Monday, July 18, 2011

Letter of Gratefulness concerning the Railroad House

Letter of Gratefulness

Dear friends, July 18, 2011

Bob and I want to thank all of you who have been working so diligently for the past three months on our home in Alabama. Our hearts are overflowing with gratitude for all of the great outpouring of love, kindness, thoughtfulness, generosity and care that you have given us since the day of the tornado.

I will never forget the terrible feeling that I had when Darby Travers called us around 11:00 p.m. on the evening of April 27 with the report that a terrible tornado had hit the valley. “The Lees are all trapped and we fear Tom is dead,” was the dreadful news.

The pain was so great that I thought I would have a heart attack. An hour later Jordan called and described the ordeal in a supernaturally strong voice. “Mr. Welch,” he said, “My dad is in heaven.”

With broken hearts, Bob and I began packing to make the trip back east. We wanted to be there to pray, to help, and to do whatever we could to support our dear precious friends. Tom, Sherry and their family have been on staff with our ministry for 12 years and we love them very much.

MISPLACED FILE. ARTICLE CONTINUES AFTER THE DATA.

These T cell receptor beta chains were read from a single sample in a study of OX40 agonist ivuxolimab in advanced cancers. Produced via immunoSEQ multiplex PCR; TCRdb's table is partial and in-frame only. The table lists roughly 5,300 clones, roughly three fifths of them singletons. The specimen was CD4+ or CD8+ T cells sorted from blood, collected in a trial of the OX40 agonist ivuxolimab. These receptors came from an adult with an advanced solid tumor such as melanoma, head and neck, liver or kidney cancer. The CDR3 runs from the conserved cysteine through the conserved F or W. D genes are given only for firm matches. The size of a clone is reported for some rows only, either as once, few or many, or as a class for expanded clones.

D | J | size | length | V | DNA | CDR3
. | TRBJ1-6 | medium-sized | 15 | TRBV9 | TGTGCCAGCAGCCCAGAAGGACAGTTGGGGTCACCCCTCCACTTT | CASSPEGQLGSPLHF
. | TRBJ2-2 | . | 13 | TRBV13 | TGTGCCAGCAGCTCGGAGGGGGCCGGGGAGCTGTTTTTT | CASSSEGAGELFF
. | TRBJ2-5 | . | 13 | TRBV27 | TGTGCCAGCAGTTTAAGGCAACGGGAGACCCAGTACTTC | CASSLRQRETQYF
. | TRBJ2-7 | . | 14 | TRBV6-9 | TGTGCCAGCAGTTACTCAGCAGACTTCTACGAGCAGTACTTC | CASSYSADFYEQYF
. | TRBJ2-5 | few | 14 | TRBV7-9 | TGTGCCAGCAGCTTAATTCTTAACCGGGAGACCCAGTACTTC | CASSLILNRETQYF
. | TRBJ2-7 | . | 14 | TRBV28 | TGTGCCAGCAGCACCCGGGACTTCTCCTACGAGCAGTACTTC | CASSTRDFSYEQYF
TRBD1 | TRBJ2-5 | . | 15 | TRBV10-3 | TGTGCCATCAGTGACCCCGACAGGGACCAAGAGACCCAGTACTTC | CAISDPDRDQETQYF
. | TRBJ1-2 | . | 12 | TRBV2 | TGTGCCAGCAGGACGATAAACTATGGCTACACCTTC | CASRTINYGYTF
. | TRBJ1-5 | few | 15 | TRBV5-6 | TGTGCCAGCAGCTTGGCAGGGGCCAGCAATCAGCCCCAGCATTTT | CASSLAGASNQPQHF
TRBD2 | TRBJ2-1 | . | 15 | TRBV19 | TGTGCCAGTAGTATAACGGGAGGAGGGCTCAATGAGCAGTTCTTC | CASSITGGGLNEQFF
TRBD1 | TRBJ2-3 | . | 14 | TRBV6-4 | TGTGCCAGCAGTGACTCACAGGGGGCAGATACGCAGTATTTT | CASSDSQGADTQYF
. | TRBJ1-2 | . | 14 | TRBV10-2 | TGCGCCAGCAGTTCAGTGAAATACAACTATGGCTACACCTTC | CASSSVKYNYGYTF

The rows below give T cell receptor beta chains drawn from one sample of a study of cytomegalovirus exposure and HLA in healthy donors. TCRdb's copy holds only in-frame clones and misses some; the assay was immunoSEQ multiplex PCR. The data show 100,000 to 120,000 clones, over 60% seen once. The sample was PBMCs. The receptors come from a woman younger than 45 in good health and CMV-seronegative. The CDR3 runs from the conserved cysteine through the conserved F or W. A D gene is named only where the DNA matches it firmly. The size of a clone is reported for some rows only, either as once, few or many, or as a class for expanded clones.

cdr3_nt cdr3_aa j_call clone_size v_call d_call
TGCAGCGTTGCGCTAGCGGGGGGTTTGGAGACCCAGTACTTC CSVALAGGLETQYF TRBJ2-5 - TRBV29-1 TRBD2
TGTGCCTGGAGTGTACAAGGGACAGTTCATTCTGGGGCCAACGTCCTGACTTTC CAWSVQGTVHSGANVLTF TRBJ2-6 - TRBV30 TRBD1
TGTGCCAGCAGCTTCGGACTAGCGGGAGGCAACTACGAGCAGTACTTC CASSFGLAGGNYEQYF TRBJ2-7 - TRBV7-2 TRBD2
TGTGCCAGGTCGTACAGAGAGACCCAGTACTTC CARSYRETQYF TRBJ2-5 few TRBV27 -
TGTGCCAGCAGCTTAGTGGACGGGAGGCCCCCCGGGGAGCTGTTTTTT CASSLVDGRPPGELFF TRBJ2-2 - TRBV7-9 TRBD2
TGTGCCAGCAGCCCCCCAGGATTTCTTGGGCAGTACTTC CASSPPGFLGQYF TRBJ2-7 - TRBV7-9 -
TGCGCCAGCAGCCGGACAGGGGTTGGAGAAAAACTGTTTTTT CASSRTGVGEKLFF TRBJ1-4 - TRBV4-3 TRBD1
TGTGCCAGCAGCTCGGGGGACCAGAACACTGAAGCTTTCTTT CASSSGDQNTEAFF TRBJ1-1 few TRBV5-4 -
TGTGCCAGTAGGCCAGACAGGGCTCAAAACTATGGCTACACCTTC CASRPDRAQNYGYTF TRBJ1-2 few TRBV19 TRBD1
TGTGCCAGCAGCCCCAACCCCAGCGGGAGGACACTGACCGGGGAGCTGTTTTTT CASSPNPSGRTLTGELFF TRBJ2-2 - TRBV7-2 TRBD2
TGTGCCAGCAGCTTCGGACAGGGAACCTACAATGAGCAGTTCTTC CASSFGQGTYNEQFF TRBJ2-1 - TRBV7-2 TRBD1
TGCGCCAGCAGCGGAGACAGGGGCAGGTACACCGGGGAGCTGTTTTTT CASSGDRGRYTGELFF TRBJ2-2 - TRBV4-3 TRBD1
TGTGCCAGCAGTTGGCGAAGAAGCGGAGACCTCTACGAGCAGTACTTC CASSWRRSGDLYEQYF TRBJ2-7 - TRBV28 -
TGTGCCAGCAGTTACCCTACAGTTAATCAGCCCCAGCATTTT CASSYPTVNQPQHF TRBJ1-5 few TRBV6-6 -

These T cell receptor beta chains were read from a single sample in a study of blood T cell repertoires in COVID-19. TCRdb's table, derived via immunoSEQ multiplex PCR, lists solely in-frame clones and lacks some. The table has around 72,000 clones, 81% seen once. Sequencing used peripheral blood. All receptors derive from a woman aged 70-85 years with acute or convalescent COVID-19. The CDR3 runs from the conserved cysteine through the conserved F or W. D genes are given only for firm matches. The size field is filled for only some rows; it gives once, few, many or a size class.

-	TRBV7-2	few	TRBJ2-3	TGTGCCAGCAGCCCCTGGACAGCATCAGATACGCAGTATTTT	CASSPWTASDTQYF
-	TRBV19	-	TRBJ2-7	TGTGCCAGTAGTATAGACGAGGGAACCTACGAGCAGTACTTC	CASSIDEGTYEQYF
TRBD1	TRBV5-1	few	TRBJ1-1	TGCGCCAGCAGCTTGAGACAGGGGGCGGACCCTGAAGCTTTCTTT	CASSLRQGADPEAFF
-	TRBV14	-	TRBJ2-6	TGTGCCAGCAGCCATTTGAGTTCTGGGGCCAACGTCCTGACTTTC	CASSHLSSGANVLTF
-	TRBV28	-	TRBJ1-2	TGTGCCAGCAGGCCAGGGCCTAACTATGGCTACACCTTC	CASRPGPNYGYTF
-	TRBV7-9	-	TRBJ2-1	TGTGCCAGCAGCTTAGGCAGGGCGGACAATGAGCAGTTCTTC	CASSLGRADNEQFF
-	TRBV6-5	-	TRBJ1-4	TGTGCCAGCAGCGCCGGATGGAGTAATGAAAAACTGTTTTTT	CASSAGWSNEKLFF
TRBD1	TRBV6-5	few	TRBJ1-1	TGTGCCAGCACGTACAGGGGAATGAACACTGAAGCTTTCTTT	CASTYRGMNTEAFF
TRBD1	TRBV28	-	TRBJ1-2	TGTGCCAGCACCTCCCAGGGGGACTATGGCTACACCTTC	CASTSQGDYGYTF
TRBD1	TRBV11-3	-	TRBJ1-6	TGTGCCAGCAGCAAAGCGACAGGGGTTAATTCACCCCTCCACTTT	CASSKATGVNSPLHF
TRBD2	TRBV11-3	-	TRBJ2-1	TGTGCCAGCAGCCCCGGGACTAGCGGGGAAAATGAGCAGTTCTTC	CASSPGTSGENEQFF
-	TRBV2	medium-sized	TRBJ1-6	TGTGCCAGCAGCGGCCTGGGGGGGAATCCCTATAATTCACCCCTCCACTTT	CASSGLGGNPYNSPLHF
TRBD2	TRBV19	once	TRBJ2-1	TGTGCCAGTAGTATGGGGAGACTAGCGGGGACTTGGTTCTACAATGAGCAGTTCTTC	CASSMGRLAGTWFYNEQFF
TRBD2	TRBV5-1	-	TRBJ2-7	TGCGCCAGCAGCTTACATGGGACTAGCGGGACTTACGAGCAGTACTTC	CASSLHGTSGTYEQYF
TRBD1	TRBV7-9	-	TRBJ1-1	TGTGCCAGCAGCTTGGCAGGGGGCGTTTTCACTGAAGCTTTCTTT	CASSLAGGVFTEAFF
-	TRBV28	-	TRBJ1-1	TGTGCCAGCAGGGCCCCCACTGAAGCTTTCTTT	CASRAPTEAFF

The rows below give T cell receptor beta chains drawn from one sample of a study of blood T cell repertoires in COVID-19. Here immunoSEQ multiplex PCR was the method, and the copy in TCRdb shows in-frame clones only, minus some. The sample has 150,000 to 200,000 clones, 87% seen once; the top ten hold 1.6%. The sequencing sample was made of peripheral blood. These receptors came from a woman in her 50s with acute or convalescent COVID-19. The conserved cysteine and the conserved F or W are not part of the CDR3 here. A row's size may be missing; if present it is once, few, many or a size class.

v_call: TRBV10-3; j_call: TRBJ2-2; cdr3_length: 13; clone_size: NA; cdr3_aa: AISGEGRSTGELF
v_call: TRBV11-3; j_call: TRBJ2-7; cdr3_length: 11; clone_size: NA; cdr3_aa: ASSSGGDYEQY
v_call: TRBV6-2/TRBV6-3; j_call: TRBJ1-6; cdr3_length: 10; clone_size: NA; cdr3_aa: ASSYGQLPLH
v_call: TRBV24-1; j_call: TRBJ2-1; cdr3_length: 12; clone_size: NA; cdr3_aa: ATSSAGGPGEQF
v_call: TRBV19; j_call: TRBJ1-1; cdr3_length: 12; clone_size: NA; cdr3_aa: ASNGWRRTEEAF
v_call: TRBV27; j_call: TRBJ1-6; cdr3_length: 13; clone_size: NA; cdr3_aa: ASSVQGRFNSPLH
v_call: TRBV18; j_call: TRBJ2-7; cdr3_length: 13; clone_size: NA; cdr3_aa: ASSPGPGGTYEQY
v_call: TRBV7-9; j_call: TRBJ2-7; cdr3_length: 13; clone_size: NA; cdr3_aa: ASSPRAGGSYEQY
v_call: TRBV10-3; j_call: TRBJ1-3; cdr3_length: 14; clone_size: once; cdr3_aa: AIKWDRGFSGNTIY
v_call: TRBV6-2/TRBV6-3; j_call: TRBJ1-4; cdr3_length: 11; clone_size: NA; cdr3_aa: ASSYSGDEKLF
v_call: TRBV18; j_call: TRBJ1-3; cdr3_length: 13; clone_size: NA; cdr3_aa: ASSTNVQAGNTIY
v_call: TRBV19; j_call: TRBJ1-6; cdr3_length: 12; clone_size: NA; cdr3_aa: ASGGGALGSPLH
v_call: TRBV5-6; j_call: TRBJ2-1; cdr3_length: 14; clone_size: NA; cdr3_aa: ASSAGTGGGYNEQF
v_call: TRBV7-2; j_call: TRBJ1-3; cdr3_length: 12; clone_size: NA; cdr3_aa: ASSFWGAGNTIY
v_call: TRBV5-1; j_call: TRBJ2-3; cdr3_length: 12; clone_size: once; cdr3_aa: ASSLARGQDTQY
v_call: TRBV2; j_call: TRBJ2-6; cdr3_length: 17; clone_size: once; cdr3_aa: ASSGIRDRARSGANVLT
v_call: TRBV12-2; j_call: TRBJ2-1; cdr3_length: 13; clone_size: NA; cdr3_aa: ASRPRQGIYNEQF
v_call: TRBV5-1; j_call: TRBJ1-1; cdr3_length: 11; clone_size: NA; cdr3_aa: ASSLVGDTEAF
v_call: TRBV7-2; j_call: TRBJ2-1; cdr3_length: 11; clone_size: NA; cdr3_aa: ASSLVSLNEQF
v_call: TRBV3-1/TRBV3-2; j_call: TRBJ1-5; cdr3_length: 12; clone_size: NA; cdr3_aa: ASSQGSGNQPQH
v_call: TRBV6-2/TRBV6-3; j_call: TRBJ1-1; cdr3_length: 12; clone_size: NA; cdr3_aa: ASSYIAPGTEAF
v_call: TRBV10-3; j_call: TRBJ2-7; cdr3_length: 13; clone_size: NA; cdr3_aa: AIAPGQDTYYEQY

On Saturday morning, April 30, as we arrived at Shoal Creek Valley, I was asking God to give me strength to face the shock of seeing our beautiful valley destroyed and sharing in all the heartache of what had happened to our friends and neighbors. Driving down the valley, I saw home after home totally destroyed. There was tremendous devastation everywhere. The once beautiful, lush valley looked as if a bomb had been dropped upon it. Even the trees were stripped off the mountain leaving a desolate mountainside. It took almost an hour to drive from Highway 26 the 3 miles to our home. I was claiming many Scripture verses, asking God to help me to be strong so that I could encourage Sherry, her family and other dear friends, the Crawfords, the Boyds and the Liveretts, all our neighbors in the valley. Many rode out the storm taking shelter in the Crawford’s basement.